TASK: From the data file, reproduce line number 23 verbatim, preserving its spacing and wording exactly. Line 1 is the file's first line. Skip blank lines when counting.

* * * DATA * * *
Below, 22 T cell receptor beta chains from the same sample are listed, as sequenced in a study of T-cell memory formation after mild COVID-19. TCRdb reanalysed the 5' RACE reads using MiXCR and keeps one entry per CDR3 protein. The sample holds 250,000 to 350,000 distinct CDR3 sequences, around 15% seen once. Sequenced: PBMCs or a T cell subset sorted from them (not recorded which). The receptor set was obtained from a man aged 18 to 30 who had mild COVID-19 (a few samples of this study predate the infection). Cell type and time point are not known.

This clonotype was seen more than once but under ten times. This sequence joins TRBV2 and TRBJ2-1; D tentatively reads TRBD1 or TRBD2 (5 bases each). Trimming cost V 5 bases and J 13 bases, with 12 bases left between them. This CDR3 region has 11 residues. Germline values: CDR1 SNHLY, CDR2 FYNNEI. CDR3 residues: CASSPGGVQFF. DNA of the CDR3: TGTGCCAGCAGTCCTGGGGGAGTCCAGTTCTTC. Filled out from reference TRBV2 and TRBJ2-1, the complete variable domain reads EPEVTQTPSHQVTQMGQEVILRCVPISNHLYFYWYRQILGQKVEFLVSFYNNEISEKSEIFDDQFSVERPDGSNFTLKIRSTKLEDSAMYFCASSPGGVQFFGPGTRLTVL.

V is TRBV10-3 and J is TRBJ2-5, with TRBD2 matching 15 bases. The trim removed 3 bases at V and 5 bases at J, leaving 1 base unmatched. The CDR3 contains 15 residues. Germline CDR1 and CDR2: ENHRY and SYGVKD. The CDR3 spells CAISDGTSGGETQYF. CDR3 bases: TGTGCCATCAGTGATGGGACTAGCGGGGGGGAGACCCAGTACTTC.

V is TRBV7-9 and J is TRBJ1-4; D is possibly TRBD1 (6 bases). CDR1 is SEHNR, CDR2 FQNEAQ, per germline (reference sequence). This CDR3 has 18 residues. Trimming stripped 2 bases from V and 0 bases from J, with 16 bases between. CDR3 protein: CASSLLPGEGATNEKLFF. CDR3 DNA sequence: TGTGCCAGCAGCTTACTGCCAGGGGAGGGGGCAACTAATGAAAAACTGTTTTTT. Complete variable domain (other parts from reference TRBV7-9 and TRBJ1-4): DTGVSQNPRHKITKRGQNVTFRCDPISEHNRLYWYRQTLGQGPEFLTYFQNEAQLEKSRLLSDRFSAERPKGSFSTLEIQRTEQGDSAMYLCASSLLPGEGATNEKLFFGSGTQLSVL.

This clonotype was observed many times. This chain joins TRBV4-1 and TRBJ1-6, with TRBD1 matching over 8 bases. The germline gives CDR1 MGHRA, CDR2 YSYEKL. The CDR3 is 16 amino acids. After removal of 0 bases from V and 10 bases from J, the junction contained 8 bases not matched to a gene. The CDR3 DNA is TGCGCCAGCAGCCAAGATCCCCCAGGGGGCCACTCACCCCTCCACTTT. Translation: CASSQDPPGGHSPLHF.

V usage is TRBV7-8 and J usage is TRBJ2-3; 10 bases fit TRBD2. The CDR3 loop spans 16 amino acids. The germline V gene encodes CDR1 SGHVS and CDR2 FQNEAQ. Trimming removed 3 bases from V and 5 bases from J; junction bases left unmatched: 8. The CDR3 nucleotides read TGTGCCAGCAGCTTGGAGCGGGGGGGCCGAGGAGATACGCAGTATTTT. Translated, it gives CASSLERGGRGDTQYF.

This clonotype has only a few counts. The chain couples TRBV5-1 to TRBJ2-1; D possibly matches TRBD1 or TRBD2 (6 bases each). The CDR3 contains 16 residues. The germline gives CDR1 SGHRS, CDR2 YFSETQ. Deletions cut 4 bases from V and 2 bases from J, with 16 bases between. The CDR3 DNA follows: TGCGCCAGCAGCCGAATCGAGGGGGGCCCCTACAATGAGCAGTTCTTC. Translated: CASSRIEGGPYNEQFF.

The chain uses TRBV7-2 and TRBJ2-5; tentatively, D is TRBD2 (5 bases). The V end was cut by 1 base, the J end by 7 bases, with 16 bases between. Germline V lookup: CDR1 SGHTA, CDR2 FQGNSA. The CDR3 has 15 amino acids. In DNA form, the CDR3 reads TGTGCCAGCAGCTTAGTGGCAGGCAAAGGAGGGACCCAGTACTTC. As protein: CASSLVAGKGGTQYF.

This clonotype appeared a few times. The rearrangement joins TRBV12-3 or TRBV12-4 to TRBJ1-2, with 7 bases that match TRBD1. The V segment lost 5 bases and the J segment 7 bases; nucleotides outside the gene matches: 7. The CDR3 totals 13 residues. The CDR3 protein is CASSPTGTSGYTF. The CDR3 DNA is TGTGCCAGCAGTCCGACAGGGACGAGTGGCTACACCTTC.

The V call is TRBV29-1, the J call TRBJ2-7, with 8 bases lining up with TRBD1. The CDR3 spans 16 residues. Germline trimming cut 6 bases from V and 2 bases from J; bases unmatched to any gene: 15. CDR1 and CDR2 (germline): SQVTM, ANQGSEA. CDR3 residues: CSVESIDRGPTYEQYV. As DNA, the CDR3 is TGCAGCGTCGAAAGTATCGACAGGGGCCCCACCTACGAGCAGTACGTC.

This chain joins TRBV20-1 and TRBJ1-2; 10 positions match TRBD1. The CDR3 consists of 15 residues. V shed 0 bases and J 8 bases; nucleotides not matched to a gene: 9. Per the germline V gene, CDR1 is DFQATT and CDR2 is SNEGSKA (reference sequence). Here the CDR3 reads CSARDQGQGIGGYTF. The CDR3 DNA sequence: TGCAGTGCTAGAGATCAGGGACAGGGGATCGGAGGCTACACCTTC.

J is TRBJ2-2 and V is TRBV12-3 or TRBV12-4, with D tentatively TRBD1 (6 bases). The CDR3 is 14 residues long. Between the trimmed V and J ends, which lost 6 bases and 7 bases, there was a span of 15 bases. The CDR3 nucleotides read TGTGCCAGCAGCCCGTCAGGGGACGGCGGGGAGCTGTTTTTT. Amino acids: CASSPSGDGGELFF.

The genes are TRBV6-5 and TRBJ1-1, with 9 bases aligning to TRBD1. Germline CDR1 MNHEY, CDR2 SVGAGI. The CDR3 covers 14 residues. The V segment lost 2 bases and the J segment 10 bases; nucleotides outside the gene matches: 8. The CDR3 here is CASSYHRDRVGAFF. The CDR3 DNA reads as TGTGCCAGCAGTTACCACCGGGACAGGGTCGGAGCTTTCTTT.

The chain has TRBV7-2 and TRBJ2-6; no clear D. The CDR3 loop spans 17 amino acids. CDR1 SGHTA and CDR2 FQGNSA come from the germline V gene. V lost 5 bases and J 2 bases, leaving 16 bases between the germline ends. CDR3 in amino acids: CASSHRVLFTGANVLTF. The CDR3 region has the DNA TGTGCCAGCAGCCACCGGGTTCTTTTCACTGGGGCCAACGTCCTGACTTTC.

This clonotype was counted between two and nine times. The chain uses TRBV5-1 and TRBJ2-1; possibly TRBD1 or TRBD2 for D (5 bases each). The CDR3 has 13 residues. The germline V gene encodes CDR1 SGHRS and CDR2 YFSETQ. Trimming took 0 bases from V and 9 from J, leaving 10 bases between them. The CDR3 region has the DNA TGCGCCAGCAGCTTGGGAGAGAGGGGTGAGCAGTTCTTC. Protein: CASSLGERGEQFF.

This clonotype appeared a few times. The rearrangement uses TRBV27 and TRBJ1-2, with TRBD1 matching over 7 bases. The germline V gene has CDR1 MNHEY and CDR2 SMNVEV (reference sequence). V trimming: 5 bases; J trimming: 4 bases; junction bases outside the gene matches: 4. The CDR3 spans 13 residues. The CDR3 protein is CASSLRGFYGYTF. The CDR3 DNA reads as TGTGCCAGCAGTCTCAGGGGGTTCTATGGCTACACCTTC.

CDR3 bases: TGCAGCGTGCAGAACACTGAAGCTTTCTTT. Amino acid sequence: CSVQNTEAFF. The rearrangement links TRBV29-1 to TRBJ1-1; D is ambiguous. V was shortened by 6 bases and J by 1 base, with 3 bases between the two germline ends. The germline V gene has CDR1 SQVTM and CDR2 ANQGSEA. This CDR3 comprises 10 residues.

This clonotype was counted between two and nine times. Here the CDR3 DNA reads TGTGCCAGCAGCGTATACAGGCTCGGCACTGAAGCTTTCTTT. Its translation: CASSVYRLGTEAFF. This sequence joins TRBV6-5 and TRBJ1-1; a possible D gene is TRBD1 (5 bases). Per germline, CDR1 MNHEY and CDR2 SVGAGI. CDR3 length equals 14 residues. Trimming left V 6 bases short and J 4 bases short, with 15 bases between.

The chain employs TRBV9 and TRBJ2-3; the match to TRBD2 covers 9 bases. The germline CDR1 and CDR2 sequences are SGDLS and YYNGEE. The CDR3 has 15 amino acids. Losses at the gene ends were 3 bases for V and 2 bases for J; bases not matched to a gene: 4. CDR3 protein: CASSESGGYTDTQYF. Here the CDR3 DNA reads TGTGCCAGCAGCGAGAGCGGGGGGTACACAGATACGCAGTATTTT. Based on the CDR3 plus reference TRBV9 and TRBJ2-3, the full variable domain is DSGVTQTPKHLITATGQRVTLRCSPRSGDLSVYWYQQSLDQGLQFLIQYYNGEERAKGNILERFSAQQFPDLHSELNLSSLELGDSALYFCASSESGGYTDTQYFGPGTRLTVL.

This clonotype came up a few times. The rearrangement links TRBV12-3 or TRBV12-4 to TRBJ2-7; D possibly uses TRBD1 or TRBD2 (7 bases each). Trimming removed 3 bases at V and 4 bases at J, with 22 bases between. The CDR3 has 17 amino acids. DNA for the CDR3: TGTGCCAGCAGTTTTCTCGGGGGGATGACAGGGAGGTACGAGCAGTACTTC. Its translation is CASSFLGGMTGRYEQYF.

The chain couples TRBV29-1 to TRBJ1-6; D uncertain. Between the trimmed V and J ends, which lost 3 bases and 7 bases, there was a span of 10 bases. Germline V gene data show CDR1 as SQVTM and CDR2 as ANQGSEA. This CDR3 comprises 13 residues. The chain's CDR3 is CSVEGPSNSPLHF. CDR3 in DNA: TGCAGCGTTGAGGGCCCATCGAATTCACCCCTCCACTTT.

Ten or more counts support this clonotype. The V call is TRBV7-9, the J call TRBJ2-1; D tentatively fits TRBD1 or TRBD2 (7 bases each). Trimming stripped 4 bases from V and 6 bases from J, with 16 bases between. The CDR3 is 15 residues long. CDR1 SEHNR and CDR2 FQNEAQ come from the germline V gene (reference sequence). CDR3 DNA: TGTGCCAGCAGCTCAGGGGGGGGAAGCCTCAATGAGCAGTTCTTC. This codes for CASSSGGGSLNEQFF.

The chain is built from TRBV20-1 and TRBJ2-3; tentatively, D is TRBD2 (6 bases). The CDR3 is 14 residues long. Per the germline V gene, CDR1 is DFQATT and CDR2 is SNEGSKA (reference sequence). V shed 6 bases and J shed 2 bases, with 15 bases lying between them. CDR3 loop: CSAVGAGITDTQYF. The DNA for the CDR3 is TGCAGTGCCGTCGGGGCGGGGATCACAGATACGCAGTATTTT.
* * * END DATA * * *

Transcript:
The chain is built from TRBV20-1 and TRBJ2-3; tentatively, D is TRBD2 (6 bases). The CDR3 is 14 residues long. Per the germline V gene, CDR1 is DFQATT and CDR2 is SNEGSKA (reference sequence). V shed 6 bases and J shed 2 bases, with 15 bases lying between them. CDR3 loop: CSAVGAGITDTQYF. The DNA for the CDR3 is TGCAGTGCCGTCGGGGCGGGGATCACAGATACGCAGTATTTT.